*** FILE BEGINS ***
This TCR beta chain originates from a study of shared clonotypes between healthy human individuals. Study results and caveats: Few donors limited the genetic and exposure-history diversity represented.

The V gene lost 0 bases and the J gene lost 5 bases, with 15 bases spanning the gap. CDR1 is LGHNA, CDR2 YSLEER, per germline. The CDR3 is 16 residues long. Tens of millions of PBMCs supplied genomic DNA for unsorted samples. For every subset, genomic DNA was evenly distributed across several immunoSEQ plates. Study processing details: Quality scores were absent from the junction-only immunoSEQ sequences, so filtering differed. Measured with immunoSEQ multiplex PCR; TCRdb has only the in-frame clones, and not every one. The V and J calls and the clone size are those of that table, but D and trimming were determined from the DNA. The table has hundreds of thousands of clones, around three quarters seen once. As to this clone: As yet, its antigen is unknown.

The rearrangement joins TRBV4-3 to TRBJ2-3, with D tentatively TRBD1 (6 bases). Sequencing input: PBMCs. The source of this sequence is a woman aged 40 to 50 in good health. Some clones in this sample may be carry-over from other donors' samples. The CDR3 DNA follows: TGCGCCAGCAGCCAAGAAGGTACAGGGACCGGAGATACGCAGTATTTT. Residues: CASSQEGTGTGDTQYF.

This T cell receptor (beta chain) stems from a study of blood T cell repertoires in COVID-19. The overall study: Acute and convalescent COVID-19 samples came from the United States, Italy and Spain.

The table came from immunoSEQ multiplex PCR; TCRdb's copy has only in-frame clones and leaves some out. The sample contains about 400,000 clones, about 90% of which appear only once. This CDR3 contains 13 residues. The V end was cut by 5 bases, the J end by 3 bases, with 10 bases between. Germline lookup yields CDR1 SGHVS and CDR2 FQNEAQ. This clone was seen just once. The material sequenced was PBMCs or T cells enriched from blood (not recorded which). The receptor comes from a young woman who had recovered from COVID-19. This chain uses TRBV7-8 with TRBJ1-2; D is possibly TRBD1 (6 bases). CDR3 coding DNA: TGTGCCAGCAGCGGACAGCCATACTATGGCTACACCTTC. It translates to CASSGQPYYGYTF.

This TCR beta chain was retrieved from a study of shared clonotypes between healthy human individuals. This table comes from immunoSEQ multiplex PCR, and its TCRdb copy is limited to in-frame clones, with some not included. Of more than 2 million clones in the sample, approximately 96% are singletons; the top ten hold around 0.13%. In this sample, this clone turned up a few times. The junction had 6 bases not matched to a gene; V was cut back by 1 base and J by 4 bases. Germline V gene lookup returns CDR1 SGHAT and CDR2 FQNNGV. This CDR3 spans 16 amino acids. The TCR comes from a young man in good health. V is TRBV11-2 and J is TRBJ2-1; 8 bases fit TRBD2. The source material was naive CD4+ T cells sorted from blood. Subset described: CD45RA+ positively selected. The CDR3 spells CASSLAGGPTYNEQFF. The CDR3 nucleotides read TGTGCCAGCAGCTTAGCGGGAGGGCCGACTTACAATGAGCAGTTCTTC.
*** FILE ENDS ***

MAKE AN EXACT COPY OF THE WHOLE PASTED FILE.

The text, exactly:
This TCR beta chain originates from a study of shared clonotypes between healthy human individuals. Study results and caveats: Few donors limited the genetic and exposure-history diversity represented.

The V gene lost 0 bases and the J gene lost 5 bases, with 15 bases spanning the gap. CDR1 is LGHNA, CDR2 YSLEER, per germline. The CDR3 is 16 residues long. Tens of millions of PBMCs supplied genomic DNA for unsorted samples. For every subset, genomic DNA was evenly distributed across several immunoSEQ plates. Study processing details: Quality scores were absent from the junction-only immunoSEQ sequences, so filtering differed. Measured with immunoSEQ multiplex PCR; TCRdb has only the in-frame clones, and not every one. The V and J calls and the clone size are those of that table, but D and trimming were determined from the DNA. The table has hundreds of thousands of clones, around three quarters seen once. As to this clone: As yet, its antigen is unknown.

The rearrangement joins TRBV4-3 to TRBJ2-3, with D tentatively TRBD1 (6 bases). Sequencing input: PBMCs. The source of this sequence is a woman aged 40 to 50 in good health. Some clones in this sample may be carry-over from other donors' samples. The CDR3 DNA follows: TGCGCCAGCAGCCAAGAAGGTACAGGGACCGGAGATACGCAGTATTTT. Residues: CASSQEGTGTGDTQYF.

This T cell receptor (beta chain) stems from a study of blood T cell repertoires in COVID-19. The overall study: Acute and convalescent COVID-19 samples came from the United States, Italy and Spain.

The table came from immunoSEQ multiplex PCR; TCRdb's copy has only in-frame clones and leaves some out. The sample contains about 400,000 clones, about 90% of which appear only once. This CDR3 contains 13 residues. The V end was cut by 5 bases, the J end by 3 bases, with 10 bases between. Germline lookup yields CDR1 SGHVS and CDR2 FQNEAQ. This clone was seen just once. The material sequenced was PBMCs or T cells enriched from blood (not recorded which). The receptor comes from a young woman who had recovered from COVID-19. This chain uses TRBV7-8 with TRBJ1-2; D is possibly TRBD1 (6 bases). CDR3 coding DNA: TGTGCCAGCAGCGGACAGCCATACTATGGCTACACCTTC. It translates to CASSGQPYYGYTF.

This TCR beta chain was retrieved from a study of shared clonotypes between healthy human individuals. This table comes from immunoSEQ multiplex PCR, and its TCRdb copy is limited to in-frame clones, with some not included. Of more than 2 million clones in the sample, approximately 96% are singletons; the top ten hold around 0.13%. In this sample, this clone turned up a few times. The junction had 6 bases not matched to a gene; V was cut back by 1 base and J by 4 bases. Germline V gene lookup returns CDR1 SGHAT and CDR2 FQNNGV. This CDR3 spans 16 amino acids. The TCR comes from a young man in good health. V is TRBV11-2 and J is TRBJ2-1; 8 bases fit TRBD2. The source material was naive CD4+ T cells sorted from blood. Subset described: CD45RA+ positively selected. The CDR3 spells CASSLAGGPTYNEQFF. The CDR3 nucleotides read TGTGCCAGCAGCTTAGCGGGAGGGCCGACTTACAATGAGCAGTTCTTC.